Surface water quality standards
On Aug. 1, 2016, we adopted revisions to Water Quality Standards for Surface Waters of the State of Washington, Chapter 173-201A WAC and sent it to the federal U.S. Environmental Protection Agency (EPA) for review.
The EPA reviewed our adopted standards, and on Nov. 15, 2016, announced action to approve in-part — and disapprove in-part — our rule.
Concurrent with the action on our rule, the EPA promulgated federal human health criteria applicable to Washington waters.
Reviewing and revising the surface water quality standards
The triennial review
Federal regulations require us to hold public hearings to review applicable surface water quality standards and, as appropriate, adopt new or modified standards. This process is called a triennial review.
The triennial review provides an opportunity to discuss the priorities and commitments we make with the EPA — and others — regarding the surface water quality standards.
Overview of the triennial review process
We conduct a triennial review about every three years. The triennial review is not part of a rulemaking process, but instead is used to:
- Provide a forum to discuss issues of interest regarding the water quality standards and their implementation.
- Discuss what new initiatives are being developed by the EPA.
- Solicit suggestions for where guidance is needed to implement the current standards.
- Solicit suggestions for what new or revised criteria are needed in the regulation.
- Discuss the progress with ongoing standards-related efforts.
- Formally modify the long-term strategy and timeline for developing guidance and revising the surface water quality standards.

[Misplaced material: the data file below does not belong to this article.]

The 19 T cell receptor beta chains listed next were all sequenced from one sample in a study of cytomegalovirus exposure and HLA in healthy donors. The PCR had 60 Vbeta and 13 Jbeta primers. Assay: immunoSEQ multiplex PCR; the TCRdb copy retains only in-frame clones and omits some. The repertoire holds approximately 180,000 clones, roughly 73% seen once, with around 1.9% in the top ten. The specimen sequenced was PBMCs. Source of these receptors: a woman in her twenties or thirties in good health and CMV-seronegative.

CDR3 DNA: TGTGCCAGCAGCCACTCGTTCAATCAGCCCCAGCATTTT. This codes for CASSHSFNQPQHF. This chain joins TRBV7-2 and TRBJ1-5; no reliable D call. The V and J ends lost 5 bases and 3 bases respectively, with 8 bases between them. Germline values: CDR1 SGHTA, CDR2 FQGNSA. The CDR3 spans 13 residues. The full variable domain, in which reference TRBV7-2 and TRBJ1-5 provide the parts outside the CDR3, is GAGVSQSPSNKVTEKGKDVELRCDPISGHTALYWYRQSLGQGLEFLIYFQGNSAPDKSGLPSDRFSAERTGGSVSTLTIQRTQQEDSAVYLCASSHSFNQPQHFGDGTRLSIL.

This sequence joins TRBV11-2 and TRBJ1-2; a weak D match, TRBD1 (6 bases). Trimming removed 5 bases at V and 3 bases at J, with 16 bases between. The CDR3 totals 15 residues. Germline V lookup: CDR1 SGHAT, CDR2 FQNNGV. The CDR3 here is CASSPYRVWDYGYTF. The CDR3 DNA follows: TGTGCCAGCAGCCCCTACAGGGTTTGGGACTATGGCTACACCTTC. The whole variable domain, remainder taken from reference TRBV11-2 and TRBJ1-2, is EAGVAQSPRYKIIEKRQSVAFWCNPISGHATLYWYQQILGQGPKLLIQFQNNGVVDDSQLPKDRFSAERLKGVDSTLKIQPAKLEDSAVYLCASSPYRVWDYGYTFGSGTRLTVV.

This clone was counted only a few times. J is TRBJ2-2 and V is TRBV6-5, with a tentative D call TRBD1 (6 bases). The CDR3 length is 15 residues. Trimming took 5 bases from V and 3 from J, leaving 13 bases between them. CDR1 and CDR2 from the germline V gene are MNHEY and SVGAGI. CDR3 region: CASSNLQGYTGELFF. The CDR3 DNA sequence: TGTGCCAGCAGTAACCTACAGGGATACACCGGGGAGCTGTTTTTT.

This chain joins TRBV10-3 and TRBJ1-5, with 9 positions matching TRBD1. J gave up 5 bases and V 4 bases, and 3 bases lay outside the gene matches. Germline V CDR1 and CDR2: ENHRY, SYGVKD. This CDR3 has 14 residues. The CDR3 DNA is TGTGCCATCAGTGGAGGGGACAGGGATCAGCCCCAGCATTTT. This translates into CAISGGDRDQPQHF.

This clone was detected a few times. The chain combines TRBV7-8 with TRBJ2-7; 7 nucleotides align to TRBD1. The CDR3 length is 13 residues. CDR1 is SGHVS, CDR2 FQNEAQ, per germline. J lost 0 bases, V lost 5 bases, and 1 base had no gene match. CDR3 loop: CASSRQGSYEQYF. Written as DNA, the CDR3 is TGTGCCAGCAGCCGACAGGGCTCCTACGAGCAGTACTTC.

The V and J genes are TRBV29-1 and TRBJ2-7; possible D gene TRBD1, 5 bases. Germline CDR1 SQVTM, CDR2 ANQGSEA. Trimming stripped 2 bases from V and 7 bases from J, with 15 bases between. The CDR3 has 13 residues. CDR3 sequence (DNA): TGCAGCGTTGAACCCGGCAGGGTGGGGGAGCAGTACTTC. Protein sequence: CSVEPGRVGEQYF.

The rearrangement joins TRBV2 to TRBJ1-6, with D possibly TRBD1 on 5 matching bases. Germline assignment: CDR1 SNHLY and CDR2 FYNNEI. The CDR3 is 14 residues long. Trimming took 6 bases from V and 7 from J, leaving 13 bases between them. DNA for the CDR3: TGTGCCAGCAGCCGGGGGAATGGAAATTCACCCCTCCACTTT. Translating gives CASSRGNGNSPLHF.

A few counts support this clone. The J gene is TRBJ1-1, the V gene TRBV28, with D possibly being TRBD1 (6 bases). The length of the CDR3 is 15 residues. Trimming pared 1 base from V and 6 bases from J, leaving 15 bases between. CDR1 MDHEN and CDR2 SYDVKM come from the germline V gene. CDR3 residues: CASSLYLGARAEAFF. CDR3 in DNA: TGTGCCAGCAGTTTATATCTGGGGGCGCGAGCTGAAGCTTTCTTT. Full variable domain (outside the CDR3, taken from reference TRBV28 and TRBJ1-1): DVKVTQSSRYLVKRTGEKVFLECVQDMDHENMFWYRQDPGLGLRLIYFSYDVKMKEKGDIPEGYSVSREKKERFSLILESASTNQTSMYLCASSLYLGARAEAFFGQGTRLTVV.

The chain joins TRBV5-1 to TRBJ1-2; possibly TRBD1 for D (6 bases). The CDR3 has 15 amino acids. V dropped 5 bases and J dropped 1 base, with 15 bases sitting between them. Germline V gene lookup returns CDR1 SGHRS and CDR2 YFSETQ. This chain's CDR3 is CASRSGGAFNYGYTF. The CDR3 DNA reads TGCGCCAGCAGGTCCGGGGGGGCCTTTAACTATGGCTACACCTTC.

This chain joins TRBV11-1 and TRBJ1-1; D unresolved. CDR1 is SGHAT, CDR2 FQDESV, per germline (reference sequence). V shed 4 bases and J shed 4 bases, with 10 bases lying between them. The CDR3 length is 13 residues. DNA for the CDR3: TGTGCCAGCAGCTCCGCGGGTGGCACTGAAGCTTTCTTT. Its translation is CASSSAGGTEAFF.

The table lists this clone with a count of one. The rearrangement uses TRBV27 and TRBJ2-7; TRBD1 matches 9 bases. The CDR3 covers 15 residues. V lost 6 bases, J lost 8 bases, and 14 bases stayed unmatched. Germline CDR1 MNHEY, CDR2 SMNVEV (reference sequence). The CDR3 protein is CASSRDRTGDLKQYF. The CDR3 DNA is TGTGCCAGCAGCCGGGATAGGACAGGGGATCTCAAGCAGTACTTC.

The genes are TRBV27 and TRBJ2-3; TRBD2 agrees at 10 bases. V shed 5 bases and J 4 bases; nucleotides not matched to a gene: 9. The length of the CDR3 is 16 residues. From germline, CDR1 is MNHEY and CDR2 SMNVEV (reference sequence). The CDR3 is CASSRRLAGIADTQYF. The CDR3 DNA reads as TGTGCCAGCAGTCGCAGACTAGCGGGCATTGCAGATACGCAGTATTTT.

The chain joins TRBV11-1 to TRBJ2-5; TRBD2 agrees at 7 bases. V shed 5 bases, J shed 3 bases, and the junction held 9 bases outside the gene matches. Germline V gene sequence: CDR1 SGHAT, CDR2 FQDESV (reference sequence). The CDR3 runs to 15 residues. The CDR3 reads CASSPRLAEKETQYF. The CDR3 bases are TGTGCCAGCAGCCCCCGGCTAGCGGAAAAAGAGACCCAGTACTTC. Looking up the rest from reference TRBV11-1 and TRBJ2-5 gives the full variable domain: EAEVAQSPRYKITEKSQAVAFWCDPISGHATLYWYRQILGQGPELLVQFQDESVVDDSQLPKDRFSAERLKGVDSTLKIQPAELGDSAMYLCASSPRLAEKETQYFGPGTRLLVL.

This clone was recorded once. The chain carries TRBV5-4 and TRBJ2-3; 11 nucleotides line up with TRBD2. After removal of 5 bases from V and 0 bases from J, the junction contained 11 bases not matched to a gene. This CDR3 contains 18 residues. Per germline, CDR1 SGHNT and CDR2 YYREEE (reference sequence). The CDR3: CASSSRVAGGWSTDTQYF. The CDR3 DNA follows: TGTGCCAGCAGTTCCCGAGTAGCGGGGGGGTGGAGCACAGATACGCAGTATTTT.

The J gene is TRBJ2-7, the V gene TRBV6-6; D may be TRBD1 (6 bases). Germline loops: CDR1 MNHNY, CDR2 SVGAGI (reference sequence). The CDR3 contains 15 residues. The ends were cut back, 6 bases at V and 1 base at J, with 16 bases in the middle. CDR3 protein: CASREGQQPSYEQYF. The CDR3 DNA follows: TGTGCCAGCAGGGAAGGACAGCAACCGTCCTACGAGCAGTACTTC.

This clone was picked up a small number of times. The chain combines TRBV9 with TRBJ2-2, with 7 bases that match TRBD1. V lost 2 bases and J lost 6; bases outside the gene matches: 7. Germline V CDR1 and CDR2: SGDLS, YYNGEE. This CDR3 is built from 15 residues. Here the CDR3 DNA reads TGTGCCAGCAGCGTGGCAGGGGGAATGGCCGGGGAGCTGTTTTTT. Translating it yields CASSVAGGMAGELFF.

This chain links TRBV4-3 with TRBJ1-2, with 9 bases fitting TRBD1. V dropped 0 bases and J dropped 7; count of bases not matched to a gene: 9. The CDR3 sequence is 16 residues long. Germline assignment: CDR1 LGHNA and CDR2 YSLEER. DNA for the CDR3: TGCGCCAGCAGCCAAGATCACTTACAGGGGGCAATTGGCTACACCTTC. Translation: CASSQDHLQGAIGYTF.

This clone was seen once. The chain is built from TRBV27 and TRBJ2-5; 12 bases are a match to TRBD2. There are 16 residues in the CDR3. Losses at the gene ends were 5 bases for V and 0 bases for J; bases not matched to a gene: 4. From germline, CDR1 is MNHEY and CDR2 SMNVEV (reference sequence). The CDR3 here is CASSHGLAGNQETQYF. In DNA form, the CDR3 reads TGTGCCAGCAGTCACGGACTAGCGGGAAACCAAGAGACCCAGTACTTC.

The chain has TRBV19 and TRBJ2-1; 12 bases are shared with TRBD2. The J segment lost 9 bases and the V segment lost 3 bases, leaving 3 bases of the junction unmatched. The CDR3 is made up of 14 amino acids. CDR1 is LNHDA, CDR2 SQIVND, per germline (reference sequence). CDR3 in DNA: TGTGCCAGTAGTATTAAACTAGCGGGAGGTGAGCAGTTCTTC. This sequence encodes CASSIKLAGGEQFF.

2010 triennial review
The latest triennial review for our surface water quality standards was held from Nov. 1, 2010 through Dec. 17, 2010.
We reviewed all comments received during the comment period and developed a five-year plan of prioritized topics. We also created a responsiveness summary based on comments received, including our response to each comment.
Rulemaking topics are selected based on the goal of getting the greatest environmental and/or administrative benefit.
Topics are prioritized based on:
We will maintain a long-term list of prioritized topics. Along with list we make commitments to implement changes — in rulemaking or otherwise.
- The expected environmental benefits.
- Technical complexity.
- Available staff resources.
- Federal mandates.
- Need for change in the water quality standards rule.
- The short-term priorities identified will be focused on for one-to-five years based on our ability to anticipate and commit staff resources. These priorities will be built into the our our commitments to the EPA in our Performance Partnership Agreement.
- The long-term priorities will be reviewed — and modified where appropriate — during each triennial review.
Why do we use this approach?
This approach allows us to base rulemaking topics on the relative environmental value of each topic, and our ability to complete the project.
For example, we may find that we can complete four moderate-value projects in the same time as one large-value project, and thus have greater overall benefits. This approach also allows us to consider the costs and benefits of an action and select the least costly course of action.
We focus primarily on short-term formal commitments to avoid over-committing and to keep the process flexible enough to respond to any new priorities developed through the triennial review process.